Ross Peters is a lifelong educator, poet and photographer who leads school strategy for Explo Elevate, a global learning cooperative. He writes frequently about education at jrosspeters.com/blog/.
It is striking how many times and in how many different contexts school people use the word “culture.”
It is everywhere. From my vantage point, we do not seem to operate with a commonly held definition of “culture”, and it also seems apparent that we don’t know what to do with it or about it no matter how we define it. I find it particularly fascinating to note how often in one moment someone calls culture out as an intractable obstacle and in the next moment someone else calls it the best tool we have in our toolbox. Strangely, I think they are both right.
It would be naive to attempt to provide any comprehensive insight into culture, in this case school culture, in a single blog post. I do, however, have a couple of rough observations:
- School culture seems to crave stability or stasis, but it is ill-equipped to create or to maintain either. A school’s culture holds together separate individuals and groups, and as such, the friction internally between those individuals and groups is certain to produce tension resulting in evolution punctuated at times by revolution.
- Additionally, the forces external to a school’s culture, including importantly and powerfully, the larger elements of culture surrounding the school (local, regional, and national, etc.) create a mixed bag of forces bound to push and pull a school culture. External forces can affect a school’s culture for good or for ill, often at the same time.
- School leadership at the administrative and governance levels faces two frustrating conundrums. Conundrum #1: leaders grown from within the school’s culture have a significant challenge in accurately seeing or developing perspective on the culture, for they are borne of it—a tree in a forest cannot see the forest, yet leaders grown from the culture are most likely to have the greatest potential to lead cultural change as they have the credibility and sense of nuance necessary to create a landscape for change.
- Conundrum #2: someone brought in from the outside of the school culture often cannot get enough of a feel for a school culture to lead school change despite having a vision for what might be necessary to move the institution forward and perhaps having experience from other schools that might inform progress toward that vision. Adding to the challenge here is that building cultural credibility within a school is most often a slower process than creating a vision for where a school should go.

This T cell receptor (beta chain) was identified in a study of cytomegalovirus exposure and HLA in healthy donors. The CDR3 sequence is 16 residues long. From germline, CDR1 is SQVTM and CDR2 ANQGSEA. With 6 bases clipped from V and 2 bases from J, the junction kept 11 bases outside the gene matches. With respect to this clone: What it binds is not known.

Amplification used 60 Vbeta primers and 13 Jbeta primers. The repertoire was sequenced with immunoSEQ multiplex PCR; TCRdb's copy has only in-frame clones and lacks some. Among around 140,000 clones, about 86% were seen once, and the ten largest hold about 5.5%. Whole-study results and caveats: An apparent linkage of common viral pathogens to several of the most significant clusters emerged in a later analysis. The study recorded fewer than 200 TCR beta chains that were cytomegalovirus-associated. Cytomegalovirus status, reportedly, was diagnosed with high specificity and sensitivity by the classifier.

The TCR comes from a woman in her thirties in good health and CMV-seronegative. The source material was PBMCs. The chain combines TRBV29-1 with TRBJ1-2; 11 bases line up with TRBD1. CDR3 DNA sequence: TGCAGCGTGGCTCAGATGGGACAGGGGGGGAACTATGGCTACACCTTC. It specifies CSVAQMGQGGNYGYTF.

- For both conundrums, confirmation bias adds a layer of significant threat. For the leader grown up from within the school culture, the tendency may be to deny the validity of new evidence if that evidence challenges cultural norms or presents the prospect of cultural conflict. Leaders brought in from the outside may be too quick to find parallel between past experience and the current milieu, and such prejudice may lead to a critical misread of the current school culture, particularly in terms of change readiness.
- Defining a school’s culture is difficult to do honestly, particularly perhaps for those who are most deeply initiated within the culture, yet storytelling from that very group is essential in getting a clear sense of culture. Nostalgia, wish-fullness, old wounds, recent successes and far more get in the way of truthful assessment of culture. Interestingly, the culture of a school can interfere with the rational attempts to define that same culture.
- Our metaphors for culture’s relationship with strategy can be scary—take for instance Peter Drucker’s oft-quoted statement: “Culture eats strategy for breakfast.” I like the idea that we should seek to have strategy and culture live in a kind of symbiosis—they should need each other. Ideally, strategy is a kind of oxygen for cultural renewal, while culture should create a foundation for strategy and at times serve as a governor of it.
- Strategy should nudge culture, leverage culture, challenge culture, and preserve culture for generations to come. Culture and strategy should exist in relationship, if not always in equilibrium.
All of these observations about culture relate to my work describing Progress Culture, as well as the “Two, Five, Ten” approach to change management. My takeaway: in order to rise to meet all the challenges either arrived or headed our way in schools, we have to find, put in place, and establish ways to make strategic thinking both an expression of and an accelerant for cultural progress.
Strategy should nudge culture, leverage culture, challenge culture, and preserve culture for generations to come. Culture and strategy should exist in relationship, if not always in equilibrium.